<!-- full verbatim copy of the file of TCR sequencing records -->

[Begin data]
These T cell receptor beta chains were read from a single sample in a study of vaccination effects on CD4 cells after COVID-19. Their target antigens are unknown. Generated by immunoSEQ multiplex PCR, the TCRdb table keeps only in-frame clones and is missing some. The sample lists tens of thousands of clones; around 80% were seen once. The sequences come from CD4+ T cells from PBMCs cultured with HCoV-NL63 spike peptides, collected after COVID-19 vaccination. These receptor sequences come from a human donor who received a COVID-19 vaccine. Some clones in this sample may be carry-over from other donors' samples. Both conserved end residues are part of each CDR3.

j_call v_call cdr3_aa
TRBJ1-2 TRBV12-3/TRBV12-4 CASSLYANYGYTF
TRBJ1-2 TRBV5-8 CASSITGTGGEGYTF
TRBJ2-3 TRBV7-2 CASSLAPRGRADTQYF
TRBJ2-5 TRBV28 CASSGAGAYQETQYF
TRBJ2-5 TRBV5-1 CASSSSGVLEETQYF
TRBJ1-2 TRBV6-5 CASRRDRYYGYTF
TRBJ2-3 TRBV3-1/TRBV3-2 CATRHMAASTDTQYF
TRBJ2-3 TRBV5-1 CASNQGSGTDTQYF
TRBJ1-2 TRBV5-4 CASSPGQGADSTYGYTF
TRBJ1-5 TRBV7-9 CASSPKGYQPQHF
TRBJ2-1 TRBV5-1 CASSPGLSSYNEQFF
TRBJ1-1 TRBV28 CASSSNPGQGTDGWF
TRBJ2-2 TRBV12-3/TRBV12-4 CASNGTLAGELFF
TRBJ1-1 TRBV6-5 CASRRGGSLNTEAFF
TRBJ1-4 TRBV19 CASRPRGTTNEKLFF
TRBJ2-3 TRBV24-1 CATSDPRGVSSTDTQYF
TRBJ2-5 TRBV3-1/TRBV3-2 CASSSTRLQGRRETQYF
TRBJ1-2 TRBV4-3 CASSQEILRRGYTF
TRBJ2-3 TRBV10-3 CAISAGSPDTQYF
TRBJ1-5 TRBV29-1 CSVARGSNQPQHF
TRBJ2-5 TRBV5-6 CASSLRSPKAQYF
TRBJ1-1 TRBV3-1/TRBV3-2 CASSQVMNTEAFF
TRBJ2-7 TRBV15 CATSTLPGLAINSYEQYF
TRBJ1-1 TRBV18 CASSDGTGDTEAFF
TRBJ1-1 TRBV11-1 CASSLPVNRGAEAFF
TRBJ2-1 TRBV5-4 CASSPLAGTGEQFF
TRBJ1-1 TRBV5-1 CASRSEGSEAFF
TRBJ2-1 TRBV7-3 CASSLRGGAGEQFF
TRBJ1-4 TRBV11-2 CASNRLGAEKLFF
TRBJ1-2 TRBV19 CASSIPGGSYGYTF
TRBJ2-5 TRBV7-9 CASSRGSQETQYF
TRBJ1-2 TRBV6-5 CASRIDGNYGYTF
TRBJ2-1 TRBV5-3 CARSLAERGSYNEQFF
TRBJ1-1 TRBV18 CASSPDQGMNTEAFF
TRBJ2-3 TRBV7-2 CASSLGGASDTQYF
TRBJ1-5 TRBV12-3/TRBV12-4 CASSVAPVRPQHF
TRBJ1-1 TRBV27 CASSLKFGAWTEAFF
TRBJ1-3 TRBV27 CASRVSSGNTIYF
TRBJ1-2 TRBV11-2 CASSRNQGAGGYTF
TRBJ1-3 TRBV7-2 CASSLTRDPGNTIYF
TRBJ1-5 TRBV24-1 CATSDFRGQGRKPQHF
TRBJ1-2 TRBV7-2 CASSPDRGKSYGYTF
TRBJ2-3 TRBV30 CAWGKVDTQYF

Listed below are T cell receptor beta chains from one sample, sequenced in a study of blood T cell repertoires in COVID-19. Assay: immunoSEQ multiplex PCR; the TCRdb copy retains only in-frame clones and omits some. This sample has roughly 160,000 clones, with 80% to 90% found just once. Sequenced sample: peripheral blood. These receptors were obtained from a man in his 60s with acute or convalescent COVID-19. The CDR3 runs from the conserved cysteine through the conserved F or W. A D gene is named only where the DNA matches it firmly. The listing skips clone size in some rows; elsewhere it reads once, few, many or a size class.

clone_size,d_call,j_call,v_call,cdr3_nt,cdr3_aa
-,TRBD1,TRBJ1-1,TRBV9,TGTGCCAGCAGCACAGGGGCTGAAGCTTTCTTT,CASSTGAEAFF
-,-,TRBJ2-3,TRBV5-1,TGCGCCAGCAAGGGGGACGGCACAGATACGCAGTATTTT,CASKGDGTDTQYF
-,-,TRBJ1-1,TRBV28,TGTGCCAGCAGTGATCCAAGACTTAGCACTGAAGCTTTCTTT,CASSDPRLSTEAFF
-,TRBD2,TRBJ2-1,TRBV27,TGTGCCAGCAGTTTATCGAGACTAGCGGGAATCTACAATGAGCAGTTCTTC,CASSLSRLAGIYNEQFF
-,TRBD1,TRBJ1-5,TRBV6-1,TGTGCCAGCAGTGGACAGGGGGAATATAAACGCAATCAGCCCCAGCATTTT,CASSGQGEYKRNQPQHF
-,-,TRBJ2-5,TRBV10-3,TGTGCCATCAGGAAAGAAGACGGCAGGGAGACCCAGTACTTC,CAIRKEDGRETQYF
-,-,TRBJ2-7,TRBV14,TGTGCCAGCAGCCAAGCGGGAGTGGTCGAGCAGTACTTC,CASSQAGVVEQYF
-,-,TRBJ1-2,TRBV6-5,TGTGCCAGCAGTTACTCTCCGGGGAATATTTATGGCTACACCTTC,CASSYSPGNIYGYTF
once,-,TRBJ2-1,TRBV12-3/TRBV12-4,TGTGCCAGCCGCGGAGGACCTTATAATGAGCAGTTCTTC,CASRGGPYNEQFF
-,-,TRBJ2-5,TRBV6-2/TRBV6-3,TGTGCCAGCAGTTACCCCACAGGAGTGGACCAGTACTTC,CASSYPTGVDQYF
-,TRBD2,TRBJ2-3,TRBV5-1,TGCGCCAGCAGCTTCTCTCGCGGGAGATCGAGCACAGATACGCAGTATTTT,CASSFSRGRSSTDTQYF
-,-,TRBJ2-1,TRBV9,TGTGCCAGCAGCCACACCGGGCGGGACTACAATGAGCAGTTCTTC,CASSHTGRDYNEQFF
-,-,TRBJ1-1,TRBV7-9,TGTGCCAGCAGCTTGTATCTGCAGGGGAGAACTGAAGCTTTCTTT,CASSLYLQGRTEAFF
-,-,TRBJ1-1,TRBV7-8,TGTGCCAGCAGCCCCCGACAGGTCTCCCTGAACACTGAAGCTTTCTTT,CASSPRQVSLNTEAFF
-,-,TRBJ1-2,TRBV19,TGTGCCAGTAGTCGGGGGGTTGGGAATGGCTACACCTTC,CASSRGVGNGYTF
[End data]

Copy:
These T cell receptor beta chains were read from a single sample in a study of vaccination effects on CD4 cells after COVID-19. Their target antigens are unknown. Generated by immunoSEQ multiplex PCR, the TCRdb table keeps only in-frame clones and is missing some. The sample lists tens of thousands of clones; around 80% were seen once. The sequences come from CD4+ T cells from PBMCs cultured with HCoV-NL63 spike peptides, collected after COVID-19 vaccination. These receptor sequences come from a human donor who received a COVID-19 vaccine. Some clones in this sample may be carry-over from other donors' samples. Both conserved end residues are part of each CDR3.

j_call v_call cdr3_aa
TRBJ1-2 TRBV12-3/TRBV12-4 CASSLYANYGYTF
TRBJ1-2 TRBV5-8 CASSITGTGGEGYTF
TRBJ2-3 TRBV7-2 CASSLAPRGRADTQYF
TRBJ2-5 TRBV28 CASSGAGAYQETQYF
TRBJ2-5 TRBV5-1 CASSSSGVLEETQYF
TRBJ1-2 TRBV6-5 CASRRDRYYGYTF
TRBJ2-3 TRBV3-1/TRBV3-2 CATRHMAASTDTQYF
TRBJ2-3 TRBV5-1 CASNQGSGTDTQYF
TRBJ1-2 TRBV5-4 CASSPGQGADSTYGYTF
TRBJ1-5 TRBV7-9 CASSPKGYQPQHF
TRBJ2-1 TRBV5-1 CASSPGLSSYNEQFF
TRBJ1-1 TRBV28 CASSSNPGQGTDGWF
TRBJ2-2 TRBV12-3/TRBV12-4 CASNGTLAGELFF
TRBJ1-1 TRBV6-5 CASRRGGSLNTEAFF
TRBJ1-4 TRBV19 CASRPRGTTNEKLFF
TRBJ2-3 TRBV24-1 CATSDPRGVSSTDTQYF
TRBJ2-5 TRBV3-1/TRBV3-2 CASSSTRLQGRRETQYF
TRBJ1-2 TRBV4-3 CASSQEILRRGYTF
TRBJ2-3 TRBV10-3 CAISAGSPDTQYF
TRBJ1-5 TRBV29-1 CSVARGSNQPQHF
TRBJ2-5 TRBV5-6 CASSLRSPKAQYF
TRBJ1-1 TRBV3-1/TRBV3-2 CASSQVMNTEAFF
TRBJ2-7 TRBV15 CATSTLPGLAINSYEQYF
TRBJ1-1 TRBV18 CASSDGTGDTEAFF
TRBJ1-1 TRBV11-1 CASSLPVNRGAEAFF
TRBJ2-1 TRBV5-4 CASSPLAGTGEQFF
TRBJ1-1 TRBV5-1 CASRSEGSEAFF
TRBJ2-1 TRBV7-3 CASSLRGGAGEQFF
TRBJ1-4 TRBV11-2 CASNRLGAEKLFF
TRBJ1-2 TRBV19 CASSIPGGSYGYTF
TRBJ2-5 TRBV7-9 CASSRGSQETQYF
TRBJ1-2 TRBV6-5 CASRIDGNYGYTF
TRBJ2-1 TRBV5-3 CARSLAERGSYNEQFF
TRBJ1-1 TRBV18 CASSPDQGMNTEAFF
TRBJ2-3 TRBV7-2 CASSLGGASDTQYF
TRBJ1-5 TRBV12-3/TRBV12-4 CASSVAPVRPQHF
TRBJ1-1 TRBV27 CASSLKFGAWTEAFF
TRBJ1-3 TRBV27 CASRVSSGNTIYF
TRBJ1-2 TRBV11-2 CASSRNQGAGGYTF
TRBJ1-3 TRBV7-2 CASSLTRDPGNTIYF
TRBJ1-5 TRBV24-1 CATSDFRGQGRKPQHF
TRBJ1-2 TRBV7-2 CASSPDRGKSYGYTF
TRBJ2-3 TRBV30 CAWGKVDTQYF

Listed below are T cell receptor beta chains from one sample, sequenced in a study of blood T cell repertoires in COVID-19. Assay: immunoSEQ multiplex PCR; the TCRdb copy retains only in-frame clones and omits some. This sample has roughly 160,000 clones, with 80% to 90% found just once. Sequenced sample: peripheral blood. These receptors were obtained from a man in his 60s with acute or convalescent COVID-19. The CDR3 runs from the conserved cysteine through the conserved F or W. A D gene is named only where the DNA matches it firmly. The listing skips clone size in some rows; elsewhere it reads once, few, many or a size class.

clone_size,d_call,j_call,v_call,cdr3_nt,cdr3_aa
-,TRBD1,TRBJ1-1,TRBV9,TGTGCCAGCAGCACAGGGGCTGAAGCTTTCTTT,CASSTGAEAFF
-,-,TRBJ2-3,TRBV5-1,TGCGCCAGCAAGGGGGACGGCACAGATACGCAGTATTTT,CASKGDGTDTQYF
-,-,TRBJ1-1,TRBV28,TGTGCCAGCAGTGATCCAAGACTTAGCACTGAAGCTTTCTTT,CASSDPRLSTEAFF
-,TRBD2,TRBJ2-1,TRBV27,TGTGCCAGCAGTTTATCGAGACTAGCGGGAATCTACAATGAGCAGTTCTTC,CASSLSRLAGIYNEQFF
-,TRBD1,TRBJ1-5,TRBV6-1,TGTGCCAGCAGTGGACAGGGGGAATATAAACGCAATCAGCCCCAGCATTTT,CASSGQGEYKRNQPQHF
-,-,TRBJ2-5,TRBV10-3,TGTGCCATCAGGAAAGAAGACGGCAGGGAGACCCAGTACTTC,CAIRKEDGRETQYF
-,-,TRBJ2-7,TRBV14,TGTGCCAGCAGCCAAGCGGGAGTGGTCGAGCAGTACTTC,CASSQAGVVEQYF
-,-,TRBJ1-2,TRBV6-5,TGTGCCAGCAGTTACTCTCCGGGGAATATTTATGGCTACACCTTC,CASSYSPGNIYGYTF
once,-,TRBJ2-1,TRBV12-3/TRBV12-4,TGTGCCAGCCGCGGAGGACCTTATAATGAGCAGTTCTTC,CASRGGPYNEQFF
-,-,TRBJ2-5,TRBV6-2/TRBV6-3,TGTGCCAGCAGTTACCCCACAGGAGTGGACCAGTACTTC,CASSYPTGVDQYF
-,TRBD2,TRBJ2-3,TRBV5-1,TGCGCCAGCAGCTTCTCTCGCGGGAGATCGAGCACAGATACGCAGTATTTT,CASSFSRGRSSTDTQYF
-,-,TRBJ2-1,TRBV9,TGTGCCAGCAGCCACACCGGGCGGGACTACAATGAGCAGTTCTTC,CASSHTGRDYNEQFF
-,-,TRBJ1-1,TRBV7-9,TGTGCCAGCAGCTTGTATCTGCAGGGGAGAACTGAAGCTTTCTTT,CASSLYLQGRTEAFF
-,-,TRBJ1-1,TRBV7-8,TGTGCCAGCAGCCCCCGACAGGTCTCCCTGAACACTGAAGCTTTCTTT,CASSPRQVSLNTEAFF
-,-,TRBJ1-2,TRBV19,TGTGCCAGTAGTCGGGGGGTTGGGAATGGCTACACCTTC,CASSRGVGNGYTF